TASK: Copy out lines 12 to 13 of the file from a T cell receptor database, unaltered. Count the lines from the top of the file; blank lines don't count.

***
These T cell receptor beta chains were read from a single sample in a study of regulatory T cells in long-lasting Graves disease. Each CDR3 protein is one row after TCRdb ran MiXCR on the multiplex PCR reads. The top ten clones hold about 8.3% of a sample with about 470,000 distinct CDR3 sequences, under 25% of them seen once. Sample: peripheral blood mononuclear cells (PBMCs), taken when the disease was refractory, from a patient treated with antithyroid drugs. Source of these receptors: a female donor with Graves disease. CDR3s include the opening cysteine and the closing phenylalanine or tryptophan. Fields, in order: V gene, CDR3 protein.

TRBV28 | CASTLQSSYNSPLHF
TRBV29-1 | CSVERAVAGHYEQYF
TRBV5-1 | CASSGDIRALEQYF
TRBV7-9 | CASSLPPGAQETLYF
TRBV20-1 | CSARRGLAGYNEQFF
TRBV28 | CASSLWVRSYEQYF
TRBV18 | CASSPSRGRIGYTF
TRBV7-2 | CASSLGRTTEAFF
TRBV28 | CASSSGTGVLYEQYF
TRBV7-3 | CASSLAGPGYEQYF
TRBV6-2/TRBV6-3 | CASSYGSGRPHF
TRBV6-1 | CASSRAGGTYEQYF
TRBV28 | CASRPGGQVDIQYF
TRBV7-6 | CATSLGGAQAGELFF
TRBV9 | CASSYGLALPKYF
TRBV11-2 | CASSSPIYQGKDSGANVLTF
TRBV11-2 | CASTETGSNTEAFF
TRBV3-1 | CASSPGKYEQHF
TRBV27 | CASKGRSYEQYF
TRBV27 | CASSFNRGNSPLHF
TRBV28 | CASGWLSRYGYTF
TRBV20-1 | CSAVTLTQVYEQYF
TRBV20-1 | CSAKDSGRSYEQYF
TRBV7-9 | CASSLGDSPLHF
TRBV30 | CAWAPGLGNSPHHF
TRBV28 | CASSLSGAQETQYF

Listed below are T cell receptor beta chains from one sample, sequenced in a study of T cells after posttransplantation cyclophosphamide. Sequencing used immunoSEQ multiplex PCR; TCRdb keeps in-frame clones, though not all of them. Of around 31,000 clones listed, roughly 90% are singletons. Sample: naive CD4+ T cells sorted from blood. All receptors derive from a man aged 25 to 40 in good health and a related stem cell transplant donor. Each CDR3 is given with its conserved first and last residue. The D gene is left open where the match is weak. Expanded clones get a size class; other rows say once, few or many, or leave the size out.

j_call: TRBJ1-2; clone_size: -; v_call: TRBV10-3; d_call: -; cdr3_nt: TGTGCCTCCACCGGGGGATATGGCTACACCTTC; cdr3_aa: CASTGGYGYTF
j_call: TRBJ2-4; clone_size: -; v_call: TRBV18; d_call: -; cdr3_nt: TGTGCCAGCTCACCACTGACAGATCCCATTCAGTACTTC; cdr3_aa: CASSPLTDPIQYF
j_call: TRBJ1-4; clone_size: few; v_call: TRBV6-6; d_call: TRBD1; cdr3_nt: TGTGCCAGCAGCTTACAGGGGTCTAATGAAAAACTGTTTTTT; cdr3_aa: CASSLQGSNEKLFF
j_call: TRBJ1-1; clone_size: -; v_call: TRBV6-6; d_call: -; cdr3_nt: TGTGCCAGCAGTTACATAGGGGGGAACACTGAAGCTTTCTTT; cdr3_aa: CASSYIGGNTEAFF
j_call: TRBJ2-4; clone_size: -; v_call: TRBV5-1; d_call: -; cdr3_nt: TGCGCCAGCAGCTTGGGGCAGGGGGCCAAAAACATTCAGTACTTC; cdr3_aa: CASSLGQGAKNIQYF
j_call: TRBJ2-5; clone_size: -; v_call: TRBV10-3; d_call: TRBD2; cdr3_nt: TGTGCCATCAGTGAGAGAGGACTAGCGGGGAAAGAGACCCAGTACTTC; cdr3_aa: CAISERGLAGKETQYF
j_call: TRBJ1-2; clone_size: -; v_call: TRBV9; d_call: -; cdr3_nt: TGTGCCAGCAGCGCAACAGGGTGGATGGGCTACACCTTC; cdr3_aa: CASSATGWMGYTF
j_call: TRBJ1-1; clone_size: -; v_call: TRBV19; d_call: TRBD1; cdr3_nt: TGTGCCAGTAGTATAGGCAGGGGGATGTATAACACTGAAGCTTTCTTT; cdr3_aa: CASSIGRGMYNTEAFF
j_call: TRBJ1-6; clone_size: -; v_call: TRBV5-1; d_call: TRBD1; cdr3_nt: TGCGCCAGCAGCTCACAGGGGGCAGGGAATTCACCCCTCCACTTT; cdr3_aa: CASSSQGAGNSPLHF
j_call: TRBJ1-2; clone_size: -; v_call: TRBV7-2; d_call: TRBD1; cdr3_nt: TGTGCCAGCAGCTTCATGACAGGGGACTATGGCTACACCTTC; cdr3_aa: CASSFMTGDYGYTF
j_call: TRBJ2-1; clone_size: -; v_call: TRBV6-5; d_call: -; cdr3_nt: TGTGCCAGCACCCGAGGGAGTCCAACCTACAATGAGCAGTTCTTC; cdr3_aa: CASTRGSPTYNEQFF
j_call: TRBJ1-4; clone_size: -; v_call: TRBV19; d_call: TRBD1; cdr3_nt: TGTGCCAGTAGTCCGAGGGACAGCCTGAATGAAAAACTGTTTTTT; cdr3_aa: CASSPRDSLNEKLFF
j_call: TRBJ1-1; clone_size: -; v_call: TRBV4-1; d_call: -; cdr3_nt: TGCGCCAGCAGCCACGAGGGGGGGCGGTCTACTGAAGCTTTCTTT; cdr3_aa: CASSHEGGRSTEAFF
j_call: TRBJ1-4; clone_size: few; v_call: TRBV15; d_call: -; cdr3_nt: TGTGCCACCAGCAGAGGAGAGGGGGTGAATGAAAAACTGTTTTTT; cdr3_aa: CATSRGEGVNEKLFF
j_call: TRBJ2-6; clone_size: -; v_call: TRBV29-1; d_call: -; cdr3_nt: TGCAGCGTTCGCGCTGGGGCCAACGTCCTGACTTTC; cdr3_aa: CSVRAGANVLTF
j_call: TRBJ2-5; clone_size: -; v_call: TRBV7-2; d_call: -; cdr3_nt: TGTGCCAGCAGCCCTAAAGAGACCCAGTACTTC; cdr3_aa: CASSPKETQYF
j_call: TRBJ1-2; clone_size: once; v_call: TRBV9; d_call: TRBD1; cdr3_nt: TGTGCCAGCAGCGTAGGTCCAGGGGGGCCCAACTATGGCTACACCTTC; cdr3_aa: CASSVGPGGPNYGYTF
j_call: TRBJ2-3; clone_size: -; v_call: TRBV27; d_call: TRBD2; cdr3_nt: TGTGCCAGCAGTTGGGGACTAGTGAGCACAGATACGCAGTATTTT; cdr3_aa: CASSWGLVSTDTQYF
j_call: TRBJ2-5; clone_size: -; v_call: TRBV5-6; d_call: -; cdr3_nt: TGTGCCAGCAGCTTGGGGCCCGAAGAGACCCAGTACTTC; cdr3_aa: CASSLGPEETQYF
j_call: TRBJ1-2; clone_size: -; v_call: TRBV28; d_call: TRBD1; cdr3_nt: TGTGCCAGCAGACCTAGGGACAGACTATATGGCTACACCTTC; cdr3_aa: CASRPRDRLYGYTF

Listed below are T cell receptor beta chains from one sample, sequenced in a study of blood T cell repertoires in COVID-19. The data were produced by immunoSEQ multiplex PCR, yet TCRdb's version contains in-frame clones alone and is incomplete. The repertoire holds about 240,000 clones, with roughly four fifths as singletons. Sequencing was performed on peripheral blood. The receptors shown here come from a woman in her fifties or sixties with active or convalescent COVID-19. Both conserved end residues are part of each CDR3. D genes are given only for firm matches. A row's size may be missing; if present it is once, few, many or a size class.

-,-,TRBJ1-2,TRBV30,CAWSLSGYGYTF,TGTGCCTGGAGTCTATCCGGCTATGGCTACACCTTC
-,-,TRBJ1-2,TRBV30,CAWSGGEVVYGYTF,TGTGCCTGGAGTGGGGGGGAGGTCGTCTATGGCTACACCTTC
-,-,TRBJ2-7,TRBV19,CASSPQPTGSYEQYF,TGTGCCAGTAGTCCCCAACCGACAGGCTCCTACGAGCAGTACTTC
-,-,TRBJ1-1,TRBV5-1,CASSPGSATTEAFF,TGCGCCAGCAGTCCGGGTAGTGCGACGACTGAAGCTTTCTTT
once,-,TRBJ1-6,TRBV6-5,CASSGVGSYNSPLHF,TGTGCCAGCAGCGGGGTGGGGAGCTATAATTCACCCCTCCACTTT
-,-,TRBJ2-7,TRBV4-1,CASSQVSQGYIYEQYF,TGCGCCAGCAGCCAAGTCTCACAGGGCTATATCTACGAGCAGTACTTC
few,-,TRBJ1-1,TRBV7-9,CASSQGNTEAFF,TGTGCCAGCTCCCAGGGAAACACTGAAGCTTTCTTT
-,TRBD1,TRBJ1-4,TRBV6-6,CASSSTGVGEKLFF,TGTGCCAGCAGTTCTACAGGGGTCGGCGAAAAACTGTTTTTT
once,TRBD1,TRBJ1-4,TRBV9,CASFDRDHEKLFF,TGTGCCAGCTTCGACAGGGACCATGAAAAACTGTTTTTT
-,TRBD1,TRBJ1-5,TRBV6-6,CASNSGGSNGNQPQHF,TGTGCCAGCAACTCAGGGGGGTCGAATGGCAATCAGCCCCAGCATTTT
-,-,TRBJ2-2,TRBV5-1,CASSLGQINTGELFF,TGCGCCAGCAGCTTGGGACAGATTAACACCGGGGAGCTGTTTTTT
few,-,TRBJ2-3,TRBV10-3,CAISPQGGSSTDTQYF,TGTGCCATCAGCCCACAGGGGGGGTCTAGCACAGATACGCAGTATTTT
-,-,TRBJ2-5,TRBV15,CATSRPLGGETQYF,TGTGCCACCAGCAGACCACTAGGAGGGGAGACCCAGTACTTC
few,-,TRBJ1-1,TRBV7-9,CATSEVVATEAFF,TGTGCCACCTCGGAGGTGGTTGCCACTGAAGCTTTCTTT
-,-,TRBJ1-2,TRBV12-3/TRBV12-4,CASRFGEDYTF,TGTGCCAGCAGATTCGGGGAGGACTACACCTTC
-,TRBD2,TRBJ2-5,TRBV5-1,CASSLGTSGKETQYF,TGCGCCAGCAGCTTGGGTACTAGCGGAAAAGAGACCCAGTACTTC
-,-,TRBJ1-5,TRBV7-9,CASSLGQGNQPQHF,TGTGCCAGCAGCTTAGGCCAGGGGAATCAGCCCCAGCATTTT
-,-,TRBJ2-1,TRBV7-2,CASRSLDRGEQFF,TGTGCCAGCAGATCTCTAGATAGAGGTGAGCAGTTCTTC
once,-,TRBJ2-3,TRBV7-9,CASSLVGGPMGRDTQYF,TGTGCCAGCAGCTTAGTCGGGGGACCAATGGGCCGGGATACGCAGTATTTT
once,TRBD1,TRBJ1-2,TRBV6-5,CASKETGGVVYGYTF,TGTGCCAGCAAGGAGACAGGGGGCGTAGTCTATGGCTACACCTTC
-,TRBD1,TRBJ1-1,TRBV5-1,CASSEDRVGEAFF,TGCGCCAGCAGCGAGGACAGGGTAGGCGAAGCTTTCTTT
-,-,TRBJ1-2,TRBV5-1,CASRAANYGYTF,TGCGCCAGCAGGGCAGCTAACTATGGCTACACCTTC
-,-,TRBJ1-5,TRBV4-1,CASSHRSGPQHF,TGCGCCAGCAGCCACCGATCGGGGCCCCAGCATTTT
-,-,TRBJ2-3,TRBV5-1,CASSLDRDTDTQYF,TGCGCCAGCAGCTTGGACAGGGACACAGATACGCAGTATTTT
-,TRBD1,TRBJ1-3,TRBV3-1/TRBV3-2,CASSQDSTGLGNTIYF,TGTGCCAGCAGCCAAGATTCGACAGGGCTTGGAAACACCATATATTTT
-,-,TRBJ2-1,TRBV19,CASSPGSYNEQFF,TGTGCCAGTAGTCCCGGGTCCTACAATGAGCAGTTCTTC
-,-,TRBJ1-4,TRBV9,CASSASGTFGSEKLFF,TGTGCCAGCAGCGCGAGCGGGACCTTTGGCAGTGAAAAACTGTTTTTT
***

TRBV6-2/TRBV6-3 | CASSYGSGRPHF
TRBV6-1 | CASSRAGGTYEQYF